Unprotected dams push salmon to the brink

The Kennebec and Androscoggin rivers once teemed with salmon runs of 100,000 or more — but now almost no Atlantic salmon return to the rivers each year.

Unprotected turbines at dams along the rivers are among the leading causes of the declining salmon populations. The dams kill and injure migrating salmon when they attempt to pass through the dams’ rotating blades — akin to having fish swim through the rotating blades of a giant window fan.

To make matters worse, dam owners have refused to implement simple protection measures that have been successfully adopted elsewhere, such as installing effective devices to divert salmon from turbines.

Environment Maine sues to save the salmon

With the number of Atlantic salmon perilously low, the need for action to protect the fish and their habitat is urgent.

In early 2011, Environment Maine and Friends of Merrymeeting Bay sued multiple dam owners and operators on the rivers for failing to take simple, inexpensive measures to protect the salmon.

Since the salmon populations in both rivers are on the Endangered Species List, the dam owners’ negligence violates federal law.

This summer, in a preliminary victory, the courts rejected attempts by the power companies to dismiss the cases.


Preservation Updates

Headline

2011 mishaps sent sewage to stream, wetland

A $17 million project meant to prevent sewage from getting into Bond Brook ended up causing more than 200,000 gallons of untreated sewage to flow into the stream and into a nearby wetland. Bond Brook is also spawning grounds for the endangered Atlantic salmon and the spills happened about when the fish lay their eggs, an environmental group says.

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Headline

LURC change too risky

The initiative to improve the way the Land Use Regulation Commission functions was, at the conceptual level, sound. But the bill to tranform LURC that has won committee approval contains some fatal flaws. The eight counties that have the largest amount of Unorganized Territory could see development that permanently degrades the environment and causes long-term harm to communities.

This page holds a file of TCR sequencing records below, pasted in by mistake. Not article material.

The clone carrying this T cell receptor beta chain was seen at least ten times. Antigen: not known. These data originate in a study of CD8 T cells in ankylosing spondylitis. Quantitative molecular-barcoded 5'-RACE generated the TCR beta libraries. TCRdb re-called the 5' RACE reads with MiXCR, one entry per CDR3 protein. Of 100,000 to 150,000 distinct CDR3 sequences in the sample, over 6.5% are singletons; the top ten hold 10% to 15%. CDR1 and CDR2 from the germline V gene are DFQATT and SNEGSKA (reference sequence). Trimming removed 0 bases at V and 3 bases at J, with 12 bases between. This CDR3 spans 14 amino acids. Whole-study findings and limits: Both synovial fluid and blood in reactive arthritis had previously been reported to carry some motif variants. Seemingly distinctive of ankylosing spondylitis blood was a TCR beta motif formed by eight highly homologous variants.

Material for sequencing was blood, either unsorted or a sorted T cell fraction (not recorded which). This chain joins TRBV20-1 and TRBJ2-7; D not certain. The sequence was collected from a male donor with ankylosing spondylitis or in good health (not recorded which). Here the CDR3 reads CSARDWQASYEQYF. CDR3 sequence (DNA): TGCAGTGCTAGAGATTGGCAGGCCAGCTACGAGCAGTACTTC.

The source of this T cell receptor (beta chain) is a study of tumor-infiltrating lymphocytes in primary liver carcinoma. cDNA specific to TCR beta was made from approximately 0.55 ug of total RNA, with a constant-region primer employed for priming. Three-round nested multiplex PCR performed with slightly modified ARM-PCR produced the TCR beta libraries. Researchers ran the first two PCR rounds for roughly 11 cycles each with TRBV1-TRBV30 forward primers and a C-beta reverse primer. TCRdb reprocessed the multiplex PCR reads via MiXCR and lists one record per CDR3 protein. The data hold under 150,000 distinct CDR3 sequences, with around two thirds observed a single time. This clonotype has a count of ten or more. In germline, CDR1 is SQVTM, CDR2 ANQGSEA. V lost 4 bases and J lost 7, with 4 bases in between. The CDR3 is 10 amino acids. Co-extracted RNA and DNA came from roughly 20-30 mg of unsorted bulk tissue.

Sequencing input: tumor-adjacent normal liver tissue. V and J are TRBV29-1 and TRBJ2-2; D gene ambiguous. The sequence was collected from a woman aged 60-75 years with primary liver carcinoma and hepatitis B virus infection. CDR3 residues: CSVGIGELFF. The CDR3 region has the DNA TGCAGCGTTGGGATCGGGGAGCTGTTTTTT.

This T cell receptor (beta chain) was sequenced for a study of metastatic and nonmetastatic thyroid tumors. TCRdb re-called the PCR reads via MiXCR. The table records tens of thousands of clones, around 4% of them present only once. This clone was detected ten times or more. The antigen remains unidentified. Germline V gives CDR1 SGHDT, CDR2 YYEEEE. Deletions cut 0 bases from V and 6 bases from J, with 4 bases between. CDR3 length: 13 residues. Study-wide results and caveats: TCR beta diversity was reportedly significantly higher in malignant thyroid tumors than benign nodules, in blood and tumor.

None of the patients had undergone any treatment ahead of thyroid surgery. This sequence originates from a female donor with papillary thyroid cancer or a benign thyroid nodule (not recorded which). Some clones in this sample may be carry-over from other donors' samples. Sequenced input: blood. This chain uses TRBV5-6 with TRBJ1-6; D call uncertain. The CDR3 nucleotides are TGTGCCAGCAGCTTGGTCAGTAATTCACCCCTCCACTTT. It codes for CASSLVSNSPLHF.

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News Release | Environment Maine

Committee Votes to Rubber Stamp Bill that Threatens Maine's North Woods After Governor Twists Arms

At a work session in Augusta, the Joint Standing Committee on Agriculture, Conservation and Forestry voted to approve LD 1798, the LePage administration bill that would roll back 40 years of protections for the North Woods. Gov. Paul LePage met with Republican committee members earlier today to insist that they fall in line.

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Headline

Master guide opposes bill that changes LURC role

Master Maine guide Bill Stevens has been following the progress of LD 1798, a bill that would turn land use regulation of the unorganized territories over to county governments, and is wholeheartedly against it.

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Headline

LURC's role needs to be reaffirmed, not subject to local political pressure

Scenic beauty, peace and quiet, a sense of remoteness -- qualities it is impossible to assign a dollar value to -- are resources as important to the tourist industry and to Maine residents alike as a sustainable wood supply is to the forest-products industry.

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